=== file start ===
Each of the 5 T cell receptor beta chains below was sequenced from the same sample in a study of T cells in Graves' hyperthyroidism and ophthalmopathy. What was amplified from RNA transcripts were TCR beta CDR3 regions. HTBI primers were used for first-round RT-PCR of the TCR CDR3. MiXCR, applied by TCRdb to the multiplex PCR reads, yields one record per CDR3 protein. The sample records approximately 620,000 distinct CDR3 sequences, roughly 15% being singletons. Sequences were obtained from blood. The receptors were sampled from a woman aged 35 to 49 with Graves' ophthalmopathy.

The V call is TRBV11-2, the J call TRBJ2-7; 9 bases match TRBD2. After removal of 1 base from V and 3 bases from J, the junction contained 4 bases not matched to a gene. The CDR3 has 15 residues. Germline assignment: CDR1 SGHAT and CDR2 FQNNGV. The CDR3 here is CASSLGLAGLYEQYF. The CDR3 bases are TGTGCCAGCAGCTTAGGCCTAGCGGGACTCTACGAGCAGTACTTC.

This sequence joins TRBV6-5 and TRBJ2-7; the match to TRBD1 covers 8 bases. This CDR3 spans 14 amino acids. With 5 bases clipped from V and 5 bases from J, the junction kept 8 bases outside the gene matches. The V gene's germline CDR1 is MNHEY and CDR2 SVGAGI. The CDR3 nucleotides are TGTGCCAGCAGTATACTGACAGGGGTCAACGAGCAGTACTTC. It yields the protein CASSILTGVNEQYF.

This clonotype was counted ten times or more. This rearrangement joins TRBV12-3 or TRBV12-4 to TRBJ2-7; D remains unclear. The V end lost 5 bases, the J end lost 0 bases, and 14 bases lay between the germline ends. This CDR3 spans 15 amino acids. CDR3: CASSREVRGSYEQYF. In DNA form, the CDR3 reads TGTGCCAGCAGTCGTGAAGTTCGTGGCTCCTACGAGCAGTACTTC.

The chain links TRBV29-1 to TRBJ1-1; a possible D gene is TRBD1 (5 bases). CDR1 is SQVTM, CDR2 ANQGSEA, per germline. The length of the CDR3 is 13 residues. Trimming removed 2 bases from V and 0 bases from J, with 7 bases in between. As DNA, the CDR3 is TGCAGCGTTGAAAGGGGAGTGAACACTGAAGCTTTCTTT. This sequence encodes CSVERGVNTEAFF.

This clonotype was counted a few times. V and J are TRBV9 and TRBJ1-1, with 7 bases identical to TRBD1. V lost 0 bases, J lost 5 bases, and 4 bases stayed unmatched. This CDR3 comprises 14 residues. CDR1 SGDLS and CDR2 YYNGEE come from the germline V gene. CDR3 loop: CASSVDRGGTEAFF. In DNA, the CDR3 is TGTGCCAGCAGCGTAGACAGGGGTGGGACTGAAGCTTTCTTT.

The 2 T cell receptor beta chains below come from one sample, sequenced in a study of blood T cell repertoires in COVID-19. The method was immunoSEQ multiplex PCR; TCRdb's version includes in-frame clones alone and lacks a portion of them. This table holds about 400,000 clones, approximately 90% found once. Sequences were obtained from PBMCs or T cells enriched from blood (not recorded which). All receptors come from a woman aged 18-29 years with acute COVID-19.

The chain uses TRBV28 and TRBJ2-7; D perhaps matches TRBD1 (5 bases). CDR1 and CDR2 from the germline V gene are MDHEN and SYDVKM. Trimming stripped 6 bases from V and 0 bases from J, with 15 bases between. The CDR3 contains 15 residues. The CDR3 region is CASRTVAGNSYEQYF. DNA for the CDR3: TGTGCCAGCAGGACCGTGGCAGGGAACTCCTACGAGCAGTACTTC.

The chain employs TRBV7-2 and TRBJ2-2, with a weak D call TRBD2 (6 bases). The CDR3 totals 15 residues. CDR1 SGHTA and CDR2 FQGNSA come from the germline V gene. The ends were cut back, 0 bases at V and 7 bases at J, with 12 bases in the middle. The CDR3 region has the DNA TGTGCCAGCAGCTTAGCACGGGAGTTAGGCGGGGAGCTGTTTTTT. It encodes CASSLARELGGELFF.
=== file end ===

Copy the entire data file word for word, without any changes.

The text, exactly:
Each of the 5 T cell receptor beta chains below was sequenced from the same sample in a study of T cells in Graves' hyperthyroidism and ophthalmopathy. What was amplified from RNA transcripts were TCR beta CDR3 regions. HTBI primers were used for first-round RT-PCR of the TCR CDR3. MiXCR, applied by TCRdb to the multiplex PCR reads, yields one record per CDR3 protein. The sample records approximately 620,000 distinct CDR3 sequences, roughly 15% being singletons. Sequences were obtained from blood. The receptors were sampled from a woman aged 35 to 49 with Graves' ophthalmopathy.

The V call is TRBV11-2, the J call TRBJ2-7; 9 bases match TRBD2. After removal of 1 base from V and 3 bases from J, the junction contained 4 bases not matched to a gene. The CDR3 has 15 residues. Germline assignment: CDR1 SGHAT and CDR2 FQNNGV. The CDR3 here is CASSLGLAGLYEQYF. The CDR3 bases are TGTGCCAGCAGCTTAGGCCTAGCGGGACTCTACGAGCAGTACTTC.

This sequence joins TRBV6-5 and TRBJ2-7; the match to TRBD1 covers 8 bases. This CDR3 spans 14 amino acids. With 5 bases clipped from V and 5 bases from J, the junction kept 8 bases outside the gene matches. The V gene's germline CDR1 is MNHEY and CDR2 SVGAGI. The CDR3 nucleotides are TGTGCCAGCAGTATACTGACAGGGGTCAACGAGCAGTACTTC. It yields the protein CASSILTGVNEQYF.

This clonotype was counted ten times or more. This rearrangement joins TRBV12-3 or TRBV12-4 to TRBJ2-7; D remains unclear. The V end lost 5 bases, the J end lost 0 bases, and 14 bases lay between the germline ends. This CDR3 spans 15 amino acids. CDR3: CASSREVRGSYEQYF. In DNA form, the CDR3 reads TGTGCCAGCAGTCGTGAAGTTCGTGGCTCCTACGAGCAGTACTTC.

The chain links TRBV29-1 to TRBJ1-1; a possible D gene is TRBD1 (5 bases). CDR1 is SQVTM, CDR2 ANQGSEA, per germline. The length of the CDR3 is 13 residues. Trimming removed 2 bases from V and 0 bases from J, with 7 bases in between. As DNA, the CDR3 is TGCAGCGTTGAAAGGGGAGTGAACACTGAAGCTTTCTTT. This sequence encodes CSVERGVNTEAFF.

This clonotype was counted a few times. V and J are TRBV9 and TRBJ1-1, with 7 bases identical to TRBD1. V lost 0 bases, J lost 5 bases, and 4 bases stayed unmatched. This CDR3 comprises 14 residues. CDR1 SGDLS and CDR2 YYNGEE come from the germline V gene. CDR3 loop: CASSVDRGGTEAFF. In DNA, the CDR3 is TGTGCCAGCAGCGTAGACAGGGGTGGGACTGAAGCTTTCTTT.

The 2 T cell receptor beta chains below come from one sample, sequenced in a study of blood T cell repertoires in COVID-19. The method was immunoSEQ multiplex PCR; TCRdb's version includes in-frame clones alone and lacks a portion of them. This table holds about 400,000 clones, approximately 90% found once. Sequences were obtained from PBMCs or T cells enriched from blood (not recorded which). All receptors come from a woman aged 18-29 years with acute COVID-19.

The chain uses TRBV28 and TRBJ2-7; D perhaps matches TRBD1 (5 bases). CDR1 and CDR2 from the germline V gene are MDHEN and SYDVKM. Trimming stripped 6 bases from V and 0 bases from J, with 15 bases between. The CDR3 contains 15 residues. The CDR3 region is CASRTVAGNSYEQYF. DNA for the CDR3: TGTGCCAGCAGGACCGTGGCAGGGAACTCCTACGAGCAGTACTTC.

The chain employs TRBV7-2 and TRBJ2-2, with a weak D call TRBD2 (6 bases). The CDR3 totals 15 residues. CDR1 SGHTA and CDR2 FQGNSA come from the germline V gene. The ends were cut back, 0 bases at V and 7 bases at J, with 12 bases in the middle. The CDR3 region has the DNA TGTGCCAGCAGCTTAGCACGGGAGTTAGGCGGGGAGCTGTTTTTT. It encodes CASSLARELGGELFF.